It looks like leaning on Brink’s Company (NYSE:BCO) is Jeffrey Smith‘s latest major move, as the activist investor steps up his interest in the provider of secure logistics and security solutions. According to a recent filing with the Securities and Exchange Commission, Smith’s Starboard Value LP can now be deemed to own 12.4% of the company’s common stock, which includes 4.57 million shares owned directly and 1.45 million shares beneficially owned as part of a cash-settled total return swap agreement with Société Générale. Smith also sent a letter to the company’s Board of Directors, outlining his views on measures to be taken in order to increase shareholder value. Brink’s Company’s popularity among the hedge funds that we track significantly improved during the second quarter, as their combined investments rose to 34% of the company’s common stock.
A star in the world of activist investment, Jeffrey Smith now has the power to move the market, as shares of Advance Auto Parts, Inc. (NYSE:AAP) shot up by 11% following reports of Starboard initiating a 3.7% stake in the company. Smith is also famous for managing to replace the entire Board of Directors of Darden Restaurants, Inc. (NYSE:DRI) in 2014 following a contentious proxy battle. According to its latest 13F filing, Starboard Value manages a public equity portfolio valued at more than $4.34 billion and is heavily invested in consumer discretionary and financial stocks. A new addition to Smith’s top ten holdings was Macy’s, Inc. (NYSE:M), with Starboard disclosing ownership of 2.92 million shares, while its holding of MeadWestvaco Corp. (NYSE:MWV), a global packaging company, was reduced by 13% to 8.83 million shares.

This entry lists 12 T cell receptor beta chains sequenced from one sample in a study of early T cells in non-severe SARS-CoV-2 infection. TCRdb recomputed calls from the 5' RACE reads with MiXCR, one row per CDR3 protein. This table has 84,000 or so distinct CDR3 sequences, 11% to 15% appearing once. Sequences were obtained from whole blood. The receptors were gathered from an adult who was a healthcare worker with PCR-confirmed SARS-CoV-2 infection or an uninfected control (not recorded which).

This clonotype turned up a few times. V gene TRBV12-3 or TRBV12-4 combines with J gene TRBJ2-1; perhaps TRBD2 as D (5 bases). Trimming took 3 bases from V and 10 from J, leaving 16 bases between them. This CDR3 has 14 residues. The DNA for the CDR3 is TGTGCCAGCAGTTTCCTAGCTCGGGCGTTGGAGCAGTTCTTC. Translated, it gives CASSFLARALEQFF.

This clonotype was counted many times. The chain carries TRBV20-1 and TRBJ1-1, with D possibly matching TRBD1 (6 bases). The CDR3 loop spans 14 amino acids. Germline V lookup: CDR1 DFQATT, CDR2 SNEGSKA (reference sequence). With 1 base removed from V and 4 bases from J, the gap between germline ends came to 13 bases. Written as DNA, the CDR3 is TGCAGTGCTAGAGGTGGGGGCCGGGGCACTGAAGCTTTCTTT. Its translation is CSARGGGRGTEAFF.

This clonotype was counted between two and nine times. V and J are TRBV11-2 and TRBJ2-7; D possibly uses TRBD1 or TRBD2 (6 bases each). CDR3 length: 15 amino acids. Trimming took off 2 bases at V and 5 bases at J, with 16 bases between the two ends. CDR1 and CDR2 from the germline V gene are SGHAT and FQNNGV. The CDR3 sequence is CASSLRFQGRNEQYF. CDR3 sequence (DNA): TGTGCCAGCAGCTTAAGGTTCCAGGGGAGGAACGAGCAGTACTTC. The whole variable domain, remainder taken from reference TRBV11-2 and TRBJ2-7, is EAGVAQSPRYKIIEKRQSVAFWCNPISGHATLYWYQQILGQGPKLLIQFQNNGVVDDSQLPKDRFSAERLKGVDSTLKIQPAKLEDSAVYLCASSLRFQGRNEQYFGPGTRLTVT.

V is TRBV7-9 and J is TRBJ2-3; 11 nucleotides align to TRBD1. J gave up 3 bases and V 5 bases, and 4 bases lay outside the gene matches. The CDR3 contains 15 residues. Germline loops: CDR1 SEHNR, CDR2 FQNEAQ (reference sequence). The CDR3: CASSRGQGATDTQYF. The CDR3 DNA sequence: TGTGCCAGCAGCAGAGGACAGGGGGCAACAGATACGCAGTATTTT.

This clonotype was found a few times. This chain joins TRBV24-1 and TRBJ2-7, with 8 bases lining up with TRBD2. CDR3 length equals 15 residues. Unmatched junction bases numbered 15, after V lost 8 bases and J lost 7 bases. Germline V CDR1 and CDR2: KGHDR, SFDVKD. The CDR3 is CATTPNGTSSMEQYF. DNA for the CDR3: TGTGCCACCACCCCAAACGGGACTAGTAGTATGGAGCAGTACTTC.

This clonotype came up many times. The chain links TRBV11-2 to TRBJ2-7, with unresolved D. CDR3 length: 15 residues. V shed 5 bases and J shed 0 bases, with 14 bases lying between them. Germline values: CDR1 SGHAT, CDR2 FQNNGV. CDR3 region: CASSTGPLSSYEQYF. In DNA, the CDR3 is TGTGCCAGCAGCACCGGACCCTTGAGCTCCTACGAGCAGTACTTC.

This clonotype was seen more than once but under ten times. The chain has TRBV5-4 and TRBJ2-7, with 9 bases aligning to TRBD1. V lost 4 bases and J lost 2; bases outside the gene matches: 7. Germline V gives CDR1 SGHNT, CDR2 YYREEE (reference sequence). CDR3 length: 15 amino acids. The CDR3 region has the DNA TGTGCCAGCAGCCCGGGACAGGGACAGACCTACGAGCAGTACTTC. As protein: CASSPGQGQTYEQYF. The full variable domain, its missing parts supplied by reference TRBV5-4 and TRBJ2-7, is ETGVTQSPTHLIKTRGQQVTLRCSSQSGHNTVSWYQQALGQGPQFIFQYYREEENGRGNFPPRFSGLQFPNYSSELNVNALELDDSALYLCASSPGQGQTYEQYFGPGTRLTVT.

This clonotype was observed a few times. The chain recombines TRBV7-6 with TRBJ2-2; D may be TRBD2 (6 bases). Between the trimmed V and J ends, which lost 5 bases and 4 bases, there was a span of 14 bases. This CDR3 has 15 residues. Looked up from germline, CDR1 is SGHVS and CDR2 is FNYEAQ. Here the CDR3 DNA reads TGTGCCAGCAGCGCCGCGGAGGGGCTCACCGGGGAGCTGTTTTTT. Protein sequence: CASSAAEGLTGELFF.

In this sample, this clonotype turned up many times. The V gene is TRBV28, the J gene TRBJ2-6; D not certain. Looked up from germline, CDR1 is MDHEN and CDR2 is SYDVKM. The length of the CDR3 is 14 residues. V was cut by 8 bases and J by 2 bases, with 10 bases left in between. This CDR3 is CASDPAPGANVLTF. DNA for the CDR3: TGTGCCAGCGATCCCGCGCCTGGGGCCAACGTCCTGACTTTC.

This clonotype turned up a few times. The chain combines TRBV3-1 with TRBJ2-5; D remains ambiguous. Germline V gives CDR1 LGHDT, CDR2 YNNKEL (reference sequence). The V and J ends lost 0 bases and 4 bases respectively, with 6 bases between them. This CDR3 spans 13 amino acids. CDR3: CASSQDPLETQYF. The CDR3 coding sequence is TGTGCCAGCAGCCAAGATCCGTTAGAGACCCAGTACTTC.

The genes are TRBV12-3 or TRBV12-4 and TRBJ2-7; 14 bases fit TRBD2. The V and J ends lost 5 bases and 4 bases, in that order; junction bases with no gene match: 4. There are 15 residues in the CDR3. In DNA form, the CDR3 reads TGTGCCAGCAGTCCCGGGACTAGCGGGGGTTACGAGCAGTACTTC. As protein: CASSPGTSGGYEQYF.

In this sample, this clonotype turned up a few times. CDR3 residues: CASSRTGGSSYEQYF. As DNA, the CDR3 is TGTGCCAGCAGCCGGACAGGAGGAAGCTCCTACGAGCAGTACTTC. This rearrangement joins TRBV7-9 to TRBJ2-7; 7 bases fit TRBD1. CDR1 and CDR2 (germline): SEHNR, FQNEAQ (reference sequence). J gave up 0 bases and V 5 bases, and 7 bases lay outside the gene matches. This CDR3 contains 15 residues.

Following activist funds like Starboard is important because it is a very specific and focused strategy in which the investor doesn’t have to wait for catalysts to realize gains in the holding. A fund like Starboard can simply create its own catalysts by pushing for them through negotiations with the company’s management and directors. In recent years, the average returns of activists’ hedge funds has been much higher than the returns of an average hedge fund. Furthermore, we believe do-it-yourself investors have an advantage over activist hedge fund investors because they don’t have to pay 2% of their assets and 20% of their gains every year to compensate hedge fund managers. We have found through extensive research that the top small-cap picks of hedge funds are also capable of generating high returns and built a system around this premise. In the 36 months since our small-cap strategy was launched it has returned over 118% and beaten the S&P 500 ETF (SPY) by more than 60 percentage points (read more details).
With competitors having heavily invested to improve their logistical capabilities and having significantly reduced costs, Smith laments Brink’s Company (NYSE:BCO)’s failure to keep up and now urges its management to present a “credible turnaround plan”. According to him, the company should look to reduce overhead costs and design a more incentive-based compensation plan for branch- and field-level employees. Smith also pleads for changes in the technology and route logistics employed by the company, improvements that would drive up margins, while also pushing for it to cut down on operations that do not enhance customer value. Aside from that, he urges the board to explore the possibility of a “strategic combination with another global cash logistics company”, should their turnaround efforts fail again.